The project will roll out more than 200 miles of fiber-optic cable to help 2,609 homes, 12 businesses, and 16 farms in Iberville, St. Landry and Pointe Coupee parishes reach faster speeds.
(TNS) — In an effort to bridge a gap in internet speeds between rural and urban communities, federal officials on Tuesday announced a $15.5 million project to expand high-speed connections in rural parishes west of Baton Rouge, La.
The project will roll out more than 200 miles of fiber optic cable to help 2,609 homes, 12 businesses, and 16 farms in the Lousiana communities of Iberville, St. Landry and Pointe Coupee parishes reach faster speeds, according to the U.S. Department of Agriculture.
It's the latest push in a wider effort to bridge disparities between urban centers and rural areas, which have few — if any — options for fast internet. Observers say cripplingly slow speeds have left residents, businesses, hospitals and schools unable to meet modern demands in an increasingly digital world.
“When students can do their homework at home and not at a McDonald’s, it’s worth it,” said Leslie Durham, the governor’s designee to the Delta Regional Authority during a Tuesday morning event announcing the project in Grosse Tete.
Maringouin-based Star Communications Inc. will receive a $7.7 million grant and matching loan from the federal government.
Tim May, the company’s CEO, said he expects the entire project will take about five years to complete. The company plans to begin as early as this summer.
Once finished, customers will have a handful of packages to choose from ranging from $40 to $100 per month for internet speeds that match what customers in Baton Rouge and New Orleans enjoy.
"That's something we worry about, the urban versus rural digital divide," May said. "We want to pare that so that you can go to Baton Rouge and get the same gig speeds and go over to Grosse Tete and get the same."
People in rural parishes often rely on their cell phones or satellite internet service, which is far slower and less reliable than cable or fiber optic internet.
About 494,000 rural Louisiana residents don’t have access to an internet connection that's needed to efficiently run devices for web-browsing, emails and other basic uses, according to consumer website BroadbandNow.
"USDA is committed to this strong partnership with rural communities in deploying this critical infrastructure," said Roy Hollemon, the USDA's rural development director for Louisiana. "We know when rural America thrives, all of America thrives."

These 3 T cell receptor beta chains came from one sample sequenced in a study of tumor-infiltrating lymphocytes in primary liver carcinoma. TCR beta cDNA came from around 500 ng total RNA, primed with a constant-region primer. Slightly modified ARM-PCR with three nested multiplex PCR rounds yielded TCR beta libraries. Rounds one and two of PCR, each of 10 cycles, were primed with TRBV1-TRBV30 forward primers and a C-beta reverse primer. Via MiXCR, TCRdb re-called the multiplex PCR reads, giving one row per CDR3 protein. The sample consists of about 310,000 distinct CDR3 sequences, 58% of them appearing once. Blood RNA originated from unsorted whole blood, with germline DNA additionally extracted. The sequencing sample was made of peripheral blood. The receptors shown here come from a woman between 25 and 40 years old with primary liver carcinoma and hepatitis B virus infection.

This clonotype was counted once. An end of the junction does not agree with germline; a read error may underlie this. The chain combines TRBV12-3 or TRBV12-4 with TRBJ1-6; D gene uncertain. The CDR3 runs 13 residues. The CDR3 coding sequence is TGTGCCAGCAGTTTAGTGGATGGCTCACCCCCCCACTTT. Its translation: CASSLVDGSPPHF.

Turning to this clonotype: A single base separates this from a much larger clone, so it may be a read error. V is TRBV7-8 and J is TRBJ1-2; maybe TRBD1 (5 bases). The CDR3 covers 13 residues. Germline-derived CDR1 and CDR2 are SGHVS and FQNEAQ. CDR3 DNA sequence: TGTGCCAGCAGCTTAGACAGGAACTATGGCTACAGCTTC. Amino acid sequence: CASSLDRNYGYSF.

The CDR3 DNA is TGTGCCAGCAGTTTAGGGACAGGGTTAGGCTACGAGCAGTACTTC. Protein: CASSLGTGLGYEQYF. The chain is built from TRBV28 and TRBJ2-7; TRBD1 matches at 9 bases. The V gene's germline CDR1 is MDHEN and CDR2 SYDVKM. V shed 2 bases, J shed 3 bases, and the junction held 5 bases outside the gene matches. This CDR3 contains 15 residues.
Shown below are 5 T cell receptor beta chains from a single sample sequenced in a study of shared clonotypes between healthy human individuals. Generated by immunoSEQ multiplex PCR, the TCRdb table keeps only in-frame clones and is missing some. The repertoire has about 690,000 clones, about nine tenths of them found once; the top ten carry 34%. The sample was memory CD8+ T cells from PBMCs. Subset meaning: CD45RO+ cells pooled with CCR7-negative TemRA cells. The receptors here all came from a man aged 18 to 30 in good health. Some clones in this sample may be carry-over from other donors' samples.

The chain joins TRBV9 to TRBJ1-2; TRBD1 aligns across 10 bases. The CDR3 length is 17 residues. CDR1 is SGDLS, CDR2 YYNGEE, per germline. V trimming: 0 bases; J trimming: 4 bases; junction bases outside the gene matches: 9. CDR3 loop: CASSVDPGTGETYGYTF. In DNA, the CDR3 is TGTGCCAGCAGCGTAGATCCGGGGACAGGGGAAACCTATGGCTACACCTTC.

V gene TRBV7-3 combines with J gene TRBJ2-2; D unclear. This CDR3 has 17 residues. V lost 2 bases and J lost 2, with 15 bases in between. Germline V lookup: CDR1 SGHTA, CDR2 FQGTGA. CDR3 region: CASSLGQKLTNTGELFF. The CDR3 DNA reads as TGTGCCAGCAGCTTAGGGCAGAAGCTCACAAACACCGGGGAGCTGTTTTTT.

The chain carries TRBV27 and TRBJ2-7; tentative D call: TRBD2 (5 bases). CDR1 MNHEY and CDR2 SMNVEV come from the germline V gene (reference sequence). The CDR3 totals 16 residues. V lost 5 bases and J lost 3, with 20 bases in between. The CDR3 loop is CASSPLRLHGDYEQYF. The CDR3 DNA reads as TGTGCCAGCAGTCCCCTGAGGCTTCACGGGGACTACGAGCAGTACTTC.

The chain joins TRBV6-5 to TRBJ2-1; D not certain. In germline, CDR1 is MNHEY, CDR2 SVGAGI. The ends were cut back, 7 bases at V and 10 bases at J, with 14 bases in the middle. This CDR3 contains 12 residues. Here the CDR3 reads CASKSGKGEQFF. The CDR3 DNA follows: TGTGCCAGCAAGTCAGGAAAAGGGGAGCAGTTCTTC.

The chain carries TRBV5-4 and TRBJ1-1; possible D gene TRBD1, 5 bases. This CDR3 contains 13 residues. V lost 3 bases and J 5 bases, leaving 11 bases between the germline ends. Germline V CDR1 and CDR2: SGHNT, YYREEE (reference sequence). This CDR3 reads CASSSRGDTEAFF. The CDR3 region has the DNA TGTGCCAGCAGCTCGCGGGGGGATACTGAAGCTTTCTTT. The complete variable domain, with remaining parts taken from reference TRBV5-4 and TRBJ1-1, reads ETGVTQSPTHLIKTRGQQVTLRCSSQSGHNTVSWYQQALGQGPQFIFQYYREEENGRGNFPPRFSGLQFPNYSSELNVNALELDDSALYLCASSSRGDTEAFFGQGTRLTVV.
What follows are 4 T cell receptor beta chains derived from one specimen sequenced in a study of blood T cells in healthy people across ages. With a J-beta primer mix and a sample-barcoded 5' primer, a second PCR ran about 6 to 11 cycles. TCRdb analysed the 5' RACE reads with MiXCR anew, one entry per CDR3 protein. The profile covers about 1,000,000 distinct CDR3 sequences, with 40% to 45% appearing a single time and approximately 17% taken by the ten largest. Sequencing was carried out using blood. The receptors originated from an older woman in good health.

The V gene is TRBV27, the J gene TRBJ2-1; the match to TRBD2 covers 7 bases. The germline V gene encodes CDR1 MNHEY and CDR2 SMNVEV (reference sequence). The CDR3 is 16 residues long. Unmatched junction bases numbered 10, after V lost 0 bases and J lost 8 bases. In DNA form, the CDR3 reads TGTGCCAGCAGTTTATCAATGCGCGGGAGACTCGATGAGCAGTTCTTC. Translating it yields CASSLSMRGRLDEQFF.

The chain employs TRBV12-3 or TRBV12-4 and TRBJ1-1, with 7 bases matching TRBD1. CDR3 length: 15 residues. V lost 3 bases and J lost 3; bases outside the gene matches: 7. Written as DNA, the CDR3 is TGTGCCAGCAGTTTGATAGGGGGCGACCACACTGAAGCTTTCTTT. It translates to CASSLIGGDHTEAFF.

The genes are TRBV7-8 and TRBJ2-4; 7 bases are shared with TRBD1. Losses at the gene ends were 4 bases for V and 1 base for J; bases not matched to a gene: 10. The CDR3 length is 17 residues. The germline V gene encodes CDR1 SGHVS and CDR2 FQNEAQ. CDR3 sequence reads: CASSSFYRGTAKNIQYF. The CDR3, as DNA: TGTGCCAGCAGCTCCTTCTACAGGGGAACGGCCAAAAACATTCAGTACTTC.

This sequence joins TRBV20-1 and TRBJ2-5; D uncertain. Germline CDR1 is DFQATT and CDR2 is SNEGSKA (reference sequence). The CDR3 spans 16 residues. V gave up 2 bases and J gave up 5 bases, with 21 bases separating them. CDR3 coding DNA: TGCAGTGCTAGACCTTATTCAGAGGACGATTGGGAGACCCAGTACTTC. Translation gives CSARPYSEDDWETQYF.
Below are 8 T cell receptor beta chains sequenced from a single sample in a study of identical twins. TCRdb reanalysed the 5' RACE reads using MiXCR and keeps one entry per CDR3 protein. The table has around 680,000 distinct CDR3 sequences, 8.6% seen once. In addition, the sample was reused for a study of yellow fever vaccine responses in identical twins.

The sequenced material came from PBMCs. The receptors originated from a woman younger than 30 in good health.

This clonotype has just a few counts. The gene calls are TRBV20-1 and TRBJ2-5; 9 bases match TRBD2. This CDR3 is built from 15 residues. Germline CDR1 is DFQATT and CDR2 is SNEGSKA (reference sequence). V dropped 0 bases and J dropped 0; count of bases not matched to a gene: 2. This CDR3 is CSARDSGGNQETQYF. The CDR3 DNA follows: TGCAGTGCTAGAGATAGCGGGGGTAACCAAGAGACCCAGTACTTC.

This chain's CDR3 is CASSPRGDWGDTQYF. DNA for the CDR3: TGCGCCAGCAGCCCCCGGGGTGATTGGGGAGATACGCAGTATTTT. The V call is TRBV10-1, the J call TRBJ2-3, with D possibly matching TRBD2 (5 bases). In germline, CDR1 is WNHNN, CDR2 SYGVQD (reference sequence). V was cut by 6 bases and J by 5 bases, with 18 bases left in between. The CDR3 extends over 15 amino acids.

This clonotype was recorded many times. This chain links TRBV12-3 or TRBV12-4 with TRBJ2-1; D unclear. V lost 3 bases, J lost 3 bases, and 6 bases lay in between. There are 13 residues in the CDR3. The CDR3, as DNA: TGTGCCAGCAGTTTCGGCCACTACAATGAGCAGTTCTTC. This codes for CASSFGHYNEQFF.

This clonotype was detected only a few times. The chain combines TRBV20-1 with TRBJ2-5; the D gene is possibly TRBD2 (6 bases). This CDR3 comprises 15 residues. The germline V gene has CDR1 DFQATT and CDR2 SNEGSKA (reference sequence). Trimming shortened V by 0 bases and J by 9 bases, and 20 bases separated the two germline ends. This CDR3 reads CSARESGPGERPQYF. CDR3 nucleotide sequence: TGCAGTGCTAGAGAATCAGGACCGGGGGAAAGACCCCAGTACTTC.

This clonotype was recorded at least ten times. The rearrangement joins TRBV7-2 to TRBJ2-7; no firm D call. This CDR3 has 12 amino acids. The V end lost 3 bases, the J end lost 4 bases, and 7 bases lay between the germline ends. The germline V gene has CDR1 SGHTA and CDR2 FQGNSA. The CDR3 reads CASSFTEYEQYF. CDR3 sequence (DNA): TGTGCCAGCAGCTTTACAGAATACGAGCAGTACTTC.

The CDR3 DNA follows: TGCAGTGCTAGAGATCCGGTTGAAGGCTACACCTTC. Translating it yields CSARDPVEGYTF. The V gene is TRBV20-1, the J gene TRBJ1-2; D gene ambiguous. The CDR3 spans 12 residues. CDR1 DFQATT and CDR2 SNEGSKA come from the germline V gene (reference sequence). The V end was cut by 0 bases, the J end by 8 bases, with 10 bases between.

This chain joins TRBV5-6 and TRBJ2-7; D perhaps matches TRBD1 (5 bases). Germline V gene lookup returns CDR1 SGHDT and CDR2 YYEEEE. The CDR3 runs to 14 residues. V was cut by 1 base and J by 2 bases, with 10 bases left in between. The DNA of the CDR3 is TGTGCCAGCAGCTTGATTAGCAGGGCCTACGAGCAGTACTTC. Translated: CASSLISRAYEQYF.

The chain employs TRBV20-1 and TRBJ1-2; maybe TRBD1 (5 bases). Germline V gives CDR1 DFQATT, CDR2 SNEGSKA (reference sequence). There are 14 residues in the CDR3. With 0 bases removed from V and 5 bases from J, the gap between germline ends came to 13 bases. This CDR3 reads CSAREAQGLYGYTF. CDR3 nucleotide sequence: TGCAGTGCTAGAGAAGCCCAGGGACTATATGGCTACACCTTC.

In Iberville and St. Landry parishes, about 85% of people have access to those necessary speeds, despite only being a few miles from parishes with faster internet.
That's compared to more than 98% of residents of Baton Rouge, New Orleans and the suburban parishes between them, according to BroadBandNow. Lafayette also had roughly 98% connectivity to fast speeds.
Sluggish internet speeds are a reality Iberville STEM Academy senior Ariel Williams knows all too well.
The school has increasingly put a focus on computerized assignments. But at times Williams has to stop and restart her internet router then wait several minutes for her work to buffer at her home in Maringouin, which is among the communities getting a speed boost.
Other times, she and her classmates have to find a library or use the hotspot from their phones. “It’s real aggravating,” Williams said.
Hospitals and medical facilities have also begun offering services for rural patients to video chat with doctors, which often spares them from making a long trip. Farmers have increasingly begun to use more technology in recent years that rely on strong internet connections for things like soil sensors and even autonomous tractors.
Grosse Tete Mayor Michael Chauffe said internet speeds is often a sticking point for businesses in developers who want to build there. The antiquated copper lines that connect homes and businesses in town are slow and sometimes unreliable.
With the prospect of faster speeds, the mayor said that could give residential and business development a jolt in the near future.
“The old saying goes: ‘If you build it, they will come,'” he said. “Now we can say we have high-speed, optic internet.”
©2020 The Advocate, Baton Rouge, La. Distributed by Tribune Content Agency, LLC.